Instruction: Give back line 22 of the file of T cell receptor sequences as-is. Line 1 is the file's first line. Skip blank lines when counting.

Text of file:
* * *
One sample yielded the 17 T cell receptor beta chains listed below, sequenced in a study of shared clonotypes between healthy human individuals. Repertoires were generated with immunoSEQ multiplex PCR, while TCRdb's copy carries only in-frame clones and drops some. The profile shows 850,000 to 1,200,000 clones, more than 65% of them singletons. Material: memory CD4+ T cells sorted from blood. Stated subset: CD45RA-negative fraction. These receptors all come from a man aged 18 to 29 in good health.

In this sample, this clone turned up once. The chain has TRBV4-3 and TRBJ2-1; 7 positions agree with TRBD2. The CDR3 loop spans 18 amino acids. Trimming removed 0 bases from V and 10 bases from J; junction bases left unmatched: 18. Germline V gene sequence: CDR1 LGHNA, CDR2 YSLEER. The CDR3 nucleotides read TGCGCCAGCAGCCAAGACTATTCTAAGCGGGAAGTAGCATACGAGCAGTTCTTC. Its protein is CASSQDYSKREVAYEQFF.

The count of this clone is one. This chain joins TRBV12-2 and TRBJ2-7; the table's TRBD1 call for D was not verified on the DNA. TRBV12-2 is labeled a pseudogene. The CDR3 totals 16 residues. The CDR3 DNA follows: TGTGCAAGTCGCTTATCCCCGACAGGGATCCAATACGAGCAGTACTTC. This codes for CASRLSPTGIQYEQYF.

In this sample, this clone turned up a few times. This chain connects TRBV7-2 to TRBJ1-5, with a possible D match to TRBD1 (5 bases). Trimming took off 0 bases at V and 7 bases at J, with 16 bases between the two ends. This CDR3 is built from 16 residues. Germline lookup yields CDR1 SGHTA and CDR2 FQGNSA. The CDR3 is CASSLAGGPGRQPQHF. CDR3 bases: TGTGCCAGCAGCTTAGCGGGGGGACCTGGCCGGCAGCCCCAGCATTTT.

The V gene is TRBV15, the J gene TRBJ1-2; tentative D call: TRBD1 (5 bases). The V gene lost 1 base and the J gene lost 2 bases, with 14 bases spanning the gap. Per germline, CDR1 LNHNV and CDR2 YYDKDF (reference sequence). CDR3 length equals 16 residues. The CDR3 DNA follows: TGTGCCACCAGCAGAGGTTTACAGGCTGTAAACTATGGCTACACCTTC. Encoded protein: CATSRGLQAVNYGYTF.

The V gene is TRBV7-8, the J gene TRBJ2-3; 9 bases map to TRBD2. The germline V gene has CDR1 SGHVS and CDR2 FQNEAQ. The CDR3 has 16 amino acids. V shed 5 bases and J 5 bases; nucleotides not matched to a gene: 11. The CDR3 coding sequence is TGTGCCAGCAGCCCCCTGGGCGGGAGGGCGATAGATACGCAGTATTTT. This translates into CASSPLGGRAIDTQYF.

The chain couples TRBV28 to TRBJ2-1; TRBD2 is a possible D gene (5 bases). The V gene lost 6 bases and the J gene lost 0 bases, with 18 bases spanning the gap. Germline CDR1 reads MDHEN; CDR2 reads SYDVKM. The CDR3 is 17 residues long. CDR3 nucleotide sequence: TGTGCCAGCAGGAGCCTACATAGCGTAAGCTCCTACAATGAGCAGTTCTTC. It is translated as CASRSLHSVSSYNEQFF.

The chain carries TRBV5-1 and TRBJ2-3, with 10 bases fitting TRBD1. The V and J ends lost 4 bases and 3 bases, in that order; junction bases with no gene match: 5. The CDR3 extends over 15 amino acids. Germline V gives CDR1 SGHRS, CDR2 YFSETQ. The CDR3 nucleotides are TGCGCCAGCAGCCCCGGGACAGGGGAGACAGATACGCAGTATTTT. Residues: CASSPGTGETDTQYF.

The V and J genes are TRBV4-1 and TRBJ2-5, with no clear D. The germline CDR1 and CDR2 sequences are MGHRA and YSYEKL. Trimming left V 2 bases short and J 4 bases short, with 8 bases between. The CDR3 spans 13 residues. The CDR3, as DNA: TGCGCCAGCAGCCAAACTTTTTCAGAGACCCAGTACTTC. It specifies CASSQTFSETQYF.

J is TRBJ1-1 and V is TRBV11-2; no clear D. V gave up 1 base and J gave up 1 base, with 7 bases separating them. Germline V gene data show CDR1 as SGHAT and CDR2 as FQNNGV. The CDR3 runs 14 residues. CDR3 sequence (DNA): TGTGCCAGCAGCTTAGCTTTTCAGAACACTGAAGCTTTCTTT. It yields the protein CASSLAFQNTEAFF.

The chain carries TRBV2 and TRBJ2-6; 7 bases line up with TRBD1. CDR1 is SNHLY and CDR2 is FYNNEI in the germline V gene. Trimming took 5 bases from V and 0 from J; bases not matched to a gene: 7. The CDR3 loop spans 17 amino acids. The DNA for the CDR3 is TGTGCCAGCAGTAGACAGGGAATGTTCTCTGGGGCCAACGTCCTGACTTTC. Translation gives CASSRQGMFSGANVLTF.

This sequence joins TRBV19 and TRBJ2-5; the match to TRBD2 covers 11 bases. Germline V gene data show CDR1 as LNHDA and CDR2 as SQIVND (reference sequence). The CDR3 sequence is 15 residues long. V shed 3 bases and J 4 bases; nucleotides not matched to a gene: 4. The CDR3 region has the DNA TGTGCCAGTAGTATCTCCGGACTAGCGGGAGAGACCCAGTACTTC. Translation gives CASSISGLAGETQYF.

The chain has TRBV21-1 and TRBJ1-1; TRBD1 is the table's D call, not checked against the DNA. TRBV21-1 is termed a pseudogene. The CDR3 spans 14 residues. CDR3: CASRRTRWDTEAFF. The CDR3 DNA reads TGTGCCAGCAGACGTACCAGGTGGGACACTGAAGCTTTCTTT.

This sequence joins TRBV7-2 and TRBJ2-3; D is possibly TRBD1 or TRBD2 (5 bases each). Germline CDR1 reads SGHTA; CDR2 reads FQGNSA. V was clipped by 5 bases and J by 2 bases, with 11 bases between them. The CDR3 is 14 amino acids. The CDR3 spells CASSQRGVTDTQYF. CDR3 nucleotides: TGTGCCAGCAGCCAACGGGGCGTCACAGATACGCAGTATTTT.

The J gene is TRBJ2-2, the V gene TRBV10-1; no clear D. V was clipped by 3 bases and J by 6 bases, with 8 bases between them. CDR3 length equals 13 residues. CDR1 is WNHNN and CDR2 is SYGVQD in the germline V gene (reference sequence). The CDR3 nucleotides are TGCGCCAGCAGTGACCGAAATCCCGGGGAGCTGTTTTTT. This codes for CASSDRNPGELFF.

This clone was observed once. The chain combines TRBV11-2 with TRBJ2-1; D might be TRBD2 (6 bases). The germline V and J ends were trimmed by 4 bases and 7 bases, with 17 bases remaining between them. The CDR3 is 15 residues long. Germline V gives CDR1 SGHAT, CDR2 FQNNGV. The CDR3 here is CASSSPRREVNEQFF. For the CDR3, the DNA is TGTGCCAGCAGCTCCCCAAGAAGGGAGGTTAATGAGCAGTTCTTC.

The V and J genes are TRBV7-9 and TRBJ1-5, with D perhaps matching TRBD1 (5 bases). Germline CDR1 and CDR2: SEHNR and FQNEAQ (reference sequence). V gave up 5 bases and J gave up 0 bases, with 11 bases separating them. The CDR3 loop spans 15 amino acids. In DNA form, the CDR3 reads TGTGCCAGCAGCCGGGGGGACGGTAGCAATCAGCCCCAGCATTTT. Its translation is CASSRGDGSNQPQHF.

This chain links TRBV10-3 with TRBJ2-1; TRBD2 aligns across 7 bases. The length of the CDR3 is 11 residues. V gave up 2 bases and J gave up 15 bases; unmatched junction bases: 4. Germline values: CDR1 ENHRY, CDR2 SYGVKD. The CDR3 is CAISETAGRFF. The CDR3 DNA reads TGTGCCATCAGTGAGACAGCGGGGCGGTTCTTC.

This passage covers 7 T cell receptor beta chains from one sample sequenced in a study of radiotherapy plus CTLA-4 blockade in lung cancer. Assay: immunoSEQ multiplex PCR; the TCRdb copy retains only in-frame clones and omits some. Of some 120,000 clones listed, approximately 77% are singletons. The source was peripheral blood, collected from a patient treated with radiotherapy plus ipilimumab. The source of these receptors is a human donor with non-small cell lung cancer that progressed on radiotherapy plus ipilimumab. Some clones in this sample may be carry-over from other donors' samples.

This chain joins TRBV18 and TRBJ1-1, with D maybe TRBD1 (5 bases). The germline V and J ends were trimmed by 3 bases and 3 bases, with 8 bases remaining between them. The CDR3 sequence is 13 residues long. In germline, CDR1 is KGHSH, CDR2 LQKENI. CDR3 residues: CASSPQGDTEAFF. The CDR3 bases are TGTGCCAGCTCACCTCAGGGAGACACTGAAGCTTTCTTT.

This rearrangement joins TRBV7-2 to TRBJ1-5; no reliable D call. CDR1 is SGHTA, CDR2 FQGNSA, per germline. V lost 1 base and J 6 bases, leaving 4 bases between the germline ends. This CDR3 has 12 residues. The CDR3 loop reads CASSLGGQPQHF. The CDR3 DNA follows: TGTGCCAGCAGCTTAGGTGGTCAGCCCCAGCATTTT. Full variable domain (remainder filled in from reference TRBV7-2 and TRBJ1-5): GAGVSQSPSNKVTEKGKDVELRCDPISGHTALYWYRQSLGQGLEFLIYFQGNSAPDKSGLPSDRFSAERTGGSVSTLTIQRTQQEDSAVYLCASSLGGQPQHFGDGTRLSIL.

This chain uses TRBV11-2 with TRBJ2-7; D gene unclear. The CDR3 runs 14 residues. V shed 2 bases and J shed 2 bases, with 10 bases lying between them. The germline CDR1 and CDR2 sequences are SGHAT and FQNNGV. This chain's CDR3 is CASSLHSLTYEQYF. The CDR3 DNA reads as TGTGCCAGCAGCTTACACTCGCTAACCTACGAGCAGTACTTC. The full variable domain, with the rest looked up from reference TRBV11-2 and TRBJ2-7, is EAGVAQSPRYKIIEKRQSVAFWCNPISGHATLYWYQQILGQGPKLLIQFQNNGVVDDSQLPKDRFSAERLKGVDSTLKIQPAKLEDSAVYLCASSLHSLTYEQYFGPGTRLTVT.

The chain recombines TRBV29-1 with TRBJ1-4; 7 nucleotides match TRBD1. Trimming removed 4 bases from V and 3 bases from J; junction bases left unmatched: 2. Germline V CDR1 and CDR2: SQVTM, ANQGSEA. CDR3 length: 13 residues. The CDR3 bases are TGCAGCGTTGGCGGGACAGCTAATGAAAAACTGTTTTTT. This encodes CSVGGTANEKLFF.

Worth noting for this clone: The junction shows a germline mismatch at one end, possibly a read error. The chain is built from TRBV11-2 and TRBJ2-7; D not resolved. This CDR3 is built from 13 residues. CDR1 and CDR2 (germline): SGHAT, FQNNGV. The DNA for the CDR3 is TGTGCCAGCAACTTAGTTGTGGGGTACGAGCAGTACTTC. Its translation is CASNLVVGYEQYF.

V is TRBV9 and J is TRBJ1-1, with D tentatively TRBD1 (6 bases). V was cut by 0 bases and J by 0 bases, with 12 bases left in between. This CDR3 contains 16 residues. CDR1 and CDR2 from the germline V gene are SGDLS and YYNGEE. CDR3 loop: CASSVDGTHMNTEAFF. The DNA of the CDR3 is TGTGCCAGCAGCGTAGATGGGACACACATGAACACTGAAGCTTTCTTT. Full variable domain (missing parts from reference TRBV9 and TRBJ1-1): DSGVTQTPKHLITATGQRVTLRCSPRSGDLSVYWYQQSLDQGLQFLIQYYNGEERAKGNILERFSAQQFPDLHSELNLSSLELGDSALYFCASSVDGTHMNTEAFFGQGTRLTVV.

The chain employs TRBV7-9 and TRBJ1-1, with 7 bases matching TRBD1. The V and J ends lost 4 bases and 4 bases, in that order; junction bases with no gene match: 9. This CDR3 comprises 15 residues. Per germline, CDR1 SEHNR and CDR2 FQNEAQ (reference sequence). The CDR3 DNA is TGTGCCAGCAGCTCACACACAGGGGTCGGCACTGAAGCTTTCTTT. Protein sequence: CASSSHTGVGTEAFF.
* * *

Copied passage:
This chain uses TRBV11-2 with TRBJ2-7; D gene unclear. The CDR3 runs 14 residues. V shed 2 bases and J shed 2 bases, with 10 bases lying between them. The germline CDR1 and CDR2 sequences are SGHAT and FQNNGV. This chain's CDR3 is CASSLHSLTYEQYF. The CDR3 DNA reads as TGTGCCAGCAGCTTACACTCGCTAACCTACGAGCAGTACTTC. The full variable domain, with the rest looked up from reference TRBV11-2 and TRBJ2-7, is EAGVAQSPRYKIIEKRQSVAFWCNPISGHATLYWYQQILGQGPKLLIQFQNNGVVDDSQLPKDRFSAERLKGVDSTLKIQPAKLEDSAVYLCASSLHSLTYEQYFGPGTRLTVT.